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Through the Looking Glass

The Russian hunt for fake news isn’t exactly genuine.

by Peter Gross 10 July 2017

Earlier this year, the Russian Ministry of Foreign Affairs launched a webpage dedicated to tracking “fake news.” If the announcement ignited bizarre visions of the ministry tracking Russia’s own fake news, rest assured you were only hallucinating. For one thing, the enormity of such a task would require miracles to record the ceaseless torrents of Russian fake news that make the Niagara Falls pale in comparison.


No, the ministry is concerned with Western fake news, things like “Russia invades Ukraine,” “Russia annexes Crimea,” “Putin eliminates his political opponents,” “Russia’s information war attacks Finland, Sweden, Denmark, the Baltic countries….,” “French President Macron says Russia Today (RT) and Sputnik news agency spread propaganda and lies,”… and so on. Unsurprisingly, this Wonder Woman of a webpage – fighting for truth, accuracy, and justice – does not  make “clear what part of the [Western] information it considers inaccurate…, nor does it provide any clarification details,” according to Newsweek.


By faking concern about so-called Western fake news, the Kremlin simply adds another layer of fakery for domestic and foreign audiences. The accusation that other countries produce “fake news” about Russia is nothing new; it was in the Soviet playbook as well.  And as during those times, some Westerners today enable and add to the ongoing disinformation, misinformation, and propaganda.


 Western institutions have recently unmasked Russian fake news stories and the media that willingly disseminate them. It’s also time to expose individuals who, either for pay or out of ideological conviction, participate in the Kremlin’s weaponization of information.


A case in point is Neil Clark, who contributes to a number of Western media and also writes for RT –  that Russian government tool the German magazine Der Spiegel rightly says “uses a chaotic mixture of conspiracy theories and crude propaganda.”


Clark writes well and is no fool. He gives the impression his pieces are tightly wrapped in knowledge, reason, and enlightenment ideals. As with all propagandists, his facts, rationality, and righteousness are gossamer-thin. His twisted logic, serving abominable ideas, creates nonsense like his retching in January 2017 in remembrance of the 100th anniversary of the Bolshevik revolution: “You don’t have to be a Bolshevik, or even a socialist, to admire Lenin’s clarity and sense of purpose.” Yes, Lenin, the guy whose “clarity and sense of purpose” violently established a one-party state, demanded state-sponsored homicide, enslaved people, and hatched Marxist-Leninist regimes that murdered 85 to 100 million people, depending on estimates.  


But never mind that warped assessment of history and its monsters. One of Clark’s most recent pinhole visions rattling around the camera obscura on his shoulders is that the West is the aggressor vis-a-vis Russia. On the occasion of NATO military exercises in Latvia this spring, involving 1,200 NATO troops, Clark – ever vigilant against hypocrisy – asks derisively, “Guess who is being portrayed as the aggressor? You got it: the big, bad Russian bear.”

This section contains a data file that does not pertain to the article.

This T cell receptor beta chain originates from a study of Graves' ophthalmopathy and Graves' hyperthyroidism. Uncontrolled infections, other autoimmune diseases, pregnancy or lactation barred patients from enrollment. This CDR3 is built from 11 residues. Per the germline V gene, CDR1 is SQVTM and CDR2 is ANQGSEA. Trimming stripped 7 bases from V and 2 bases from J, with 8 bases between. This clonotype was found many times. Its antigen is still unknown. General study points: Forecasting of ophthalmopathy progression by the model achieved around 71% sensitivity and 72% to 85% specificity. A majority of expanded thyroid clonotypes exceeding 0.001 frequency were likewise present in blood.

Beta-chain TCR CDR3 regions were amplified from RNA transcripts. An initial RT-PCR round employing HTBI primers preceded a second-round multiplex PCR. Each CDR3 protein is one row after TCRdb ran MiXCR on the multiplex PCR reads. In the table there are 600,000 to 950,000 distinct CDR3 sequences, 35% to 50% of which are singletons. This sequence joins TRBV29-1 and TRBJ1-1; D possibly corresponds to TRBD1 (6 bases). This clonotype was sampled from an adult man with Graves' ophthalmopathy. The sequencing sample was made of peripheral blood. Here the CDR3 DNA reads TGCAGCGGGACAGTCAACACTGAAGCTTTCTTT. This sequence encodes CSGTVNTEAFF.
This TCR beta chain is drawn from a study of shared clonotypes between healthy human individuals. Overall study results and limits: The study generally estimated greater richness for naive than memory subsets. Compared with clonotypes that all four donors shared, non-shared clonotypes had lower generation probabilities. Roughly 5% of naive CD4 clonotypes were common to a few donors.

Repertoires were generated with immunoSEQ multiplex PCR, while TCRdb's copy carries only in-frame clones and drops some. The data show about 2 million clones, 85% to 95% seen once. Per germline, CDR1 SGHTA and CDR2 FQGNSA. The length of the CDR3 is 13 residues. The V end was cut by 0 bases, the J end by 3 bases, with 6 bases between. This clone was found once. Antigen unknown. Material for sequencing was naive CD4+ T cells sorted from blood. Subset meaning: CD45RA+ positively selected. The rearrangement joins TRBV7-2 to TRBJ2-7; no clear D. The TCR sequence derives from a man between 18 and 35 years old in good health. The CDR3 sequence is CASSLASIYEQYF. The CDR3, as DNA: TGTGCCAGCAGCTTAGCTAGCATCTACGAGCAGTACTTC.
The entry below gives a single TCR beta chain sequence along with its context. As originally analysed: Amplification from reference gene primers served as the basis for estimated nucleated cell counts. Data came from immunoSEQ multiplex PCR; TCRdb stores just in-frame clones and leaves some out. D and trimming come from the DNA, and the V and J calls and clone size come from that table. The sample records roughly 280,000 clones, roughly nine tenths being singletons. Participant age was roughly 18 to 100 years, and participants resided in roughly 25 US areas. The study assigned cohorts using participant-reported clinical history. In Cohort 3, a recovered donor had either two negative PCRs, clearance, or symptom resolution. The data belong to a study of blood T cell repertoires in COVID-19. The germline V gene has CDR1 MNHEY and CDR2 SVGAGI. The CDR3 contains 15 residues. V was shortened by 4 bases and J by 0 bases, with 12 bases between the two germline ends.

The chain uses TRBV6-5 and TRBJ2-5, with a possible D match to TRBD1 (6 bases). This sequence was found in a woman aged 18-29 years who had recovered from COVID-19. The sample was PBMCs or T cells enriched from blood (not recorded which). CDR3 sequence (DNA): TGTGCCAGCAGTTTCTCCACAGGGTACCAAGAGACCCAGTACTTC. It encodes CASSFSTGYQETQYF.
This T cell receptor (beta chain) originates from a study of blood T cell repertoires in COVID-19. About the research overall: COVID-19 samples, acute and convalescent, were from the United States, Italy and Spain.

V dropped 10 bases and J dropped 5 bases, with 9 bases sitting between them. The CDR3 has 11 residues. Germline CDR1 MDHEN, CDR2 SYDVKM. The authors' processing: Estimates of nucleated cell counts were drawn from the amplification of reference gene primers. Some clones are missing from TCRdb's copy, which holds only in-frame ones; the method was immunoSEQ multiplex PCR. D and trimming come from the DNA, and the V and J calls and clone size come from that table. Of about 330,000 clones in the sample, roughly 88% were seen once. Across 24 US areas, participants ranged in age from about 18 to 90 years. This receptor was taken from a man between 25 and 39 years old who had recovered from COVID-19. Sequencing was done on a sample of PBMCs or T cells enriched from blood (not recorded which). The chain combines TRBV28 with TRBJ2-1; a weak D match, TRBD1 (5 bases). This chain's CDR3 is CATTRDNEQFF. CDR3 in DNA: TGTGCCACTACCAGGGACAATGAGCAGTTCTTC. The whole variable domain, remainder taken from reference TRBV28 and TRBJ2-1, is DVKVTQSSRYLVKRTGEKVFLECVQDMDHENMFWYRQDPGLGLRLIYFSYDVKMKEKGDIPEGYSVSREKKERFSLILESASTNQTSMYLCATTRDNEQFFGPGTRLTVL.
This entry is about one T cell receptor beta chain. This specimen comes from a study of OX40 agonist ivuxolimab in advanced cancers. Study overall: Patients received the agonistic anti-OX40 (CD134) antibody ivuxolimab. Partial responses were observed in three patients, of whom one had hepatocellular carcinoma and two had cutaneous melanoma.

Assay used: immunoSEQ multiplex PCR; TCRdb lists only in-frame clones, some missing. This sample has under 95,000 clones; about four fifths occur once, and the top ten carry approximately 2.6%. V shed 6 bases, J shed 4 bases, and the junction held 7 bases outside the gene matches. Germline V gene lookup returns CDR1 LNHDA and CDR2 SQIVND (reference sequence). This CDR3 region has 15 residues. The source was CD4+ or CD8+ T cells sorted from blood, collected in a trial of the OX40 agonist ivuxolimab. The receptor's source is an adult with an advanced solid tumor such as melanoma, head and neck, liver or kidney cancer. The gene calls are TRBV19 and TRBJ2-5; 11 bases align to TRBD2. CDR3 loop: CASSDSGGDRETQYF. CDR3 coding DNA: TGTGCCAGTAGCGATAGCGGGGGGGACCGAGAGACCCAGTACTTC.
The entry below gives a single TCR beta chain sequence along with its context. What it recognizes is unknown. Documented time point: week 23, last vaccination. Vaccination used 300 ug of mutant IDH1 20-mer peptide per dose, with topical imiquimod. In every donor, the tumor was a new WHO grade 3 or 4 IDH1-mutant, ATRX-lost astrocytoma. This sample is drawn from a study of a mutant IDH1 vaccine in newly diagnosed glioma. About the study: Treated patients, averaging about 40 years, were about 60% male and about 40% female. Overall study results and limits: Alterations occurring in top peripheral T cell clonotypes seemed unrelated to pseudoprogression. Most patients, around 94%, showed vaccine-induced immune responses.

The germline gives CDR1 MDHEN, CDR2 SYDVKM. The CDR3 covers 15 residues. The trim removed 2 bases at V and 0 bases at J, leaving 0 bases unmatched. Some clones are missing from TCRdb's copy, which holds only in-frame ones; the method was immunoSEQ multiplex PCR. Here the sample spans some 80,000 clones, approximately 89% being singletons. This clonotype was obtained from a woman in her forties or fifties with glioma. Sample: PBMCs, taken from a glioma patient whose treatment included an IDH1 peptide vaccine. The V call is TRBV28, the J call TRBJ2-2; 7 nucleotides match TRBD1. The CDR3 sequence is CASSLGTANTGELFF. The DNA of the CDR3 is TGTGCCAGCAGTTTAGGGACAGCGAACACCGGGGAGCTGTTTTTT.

Apparently, Clark is unaware that Russia moved short-range missiles – capable of delivering nuclear warheads – to Kaliningrad, a Russian exclave near Lithuania, and warships with cruise missiles into the Baltic Sea in 2016. And, oh yes, the “aggression” of NATO exercises in Latvia also came after that peaceful, legal little Russian excursion to Ukraine and the annexation of Crimea.


The recently deceased, Polish-born former U.S. Secretary of State Zbigniew Brzezinski was a “viscerally anti-Russian Cold War warrior,” writes Clark, implying unreasonableness in Brzezinski’s anti-Soviet, anti-Marxist-Leninist stance. A Moses sternly rebuking Brzezinski for having been the ultimate sinner, Clark conveniently forgets that Brzezinski was a liberal democrat who upheld Enlightenment-era values; and that he was less than warm and fuzzy about the Soviets eliminating – literally in the case of many of its members – a democratic Polish government in exile after World War II and using the army and the KGB to install Polish communists to run his native country until 1989.


The former U.S. Secretary of State’s aim to “bleed” the USSR, for one, with his policy to “aggressively promote the issue of human rights … as a means of destabilizing the Eastern bloc,” particularly rankles Clark. Imagine the nerve, the evil criminality of promoting human rights in a region bereft of them. Or, the “visceral” opposition to a regime and ideology that kept a heavy paw on the collective neck of Eastern Europe, using tanks to brutally crush democratic opposition in Hungary in 1956 and in Czechoslovakia in 1968.


A favorite of mine among Clark’s op-eds is a January 2015 piece that says Andrew Lack, CEO and director of the U.S. Broadcasting Board of Governors, “‘out-Goebbels Dr. [Joseph] Goebbels’” for claiming that RT is in the same category of “challenges” as ISIS. Well, yes, given that RT is a dangerous purveyor of fake news spread with war-like intent, the challenge it presents is no less than ISIS, even if in unique ways.


Considering how easily Clark and others like him twist truth and rational analysis, contorting every fact and concocting others, we should be careful what we read and whom we listen to. Identifying real fake news and those who spread it around the world like Zika-infected mosquitoes is not the real intent of Russian’s Ministry of Foreign affairs but it must be ours.

Peter Gross
, Ph.D., is a professor in the School of Journalism and Electronic Media at the University of Tennessee in the United States. He has written extensively on the subject of East European media and its evolution since 1989.
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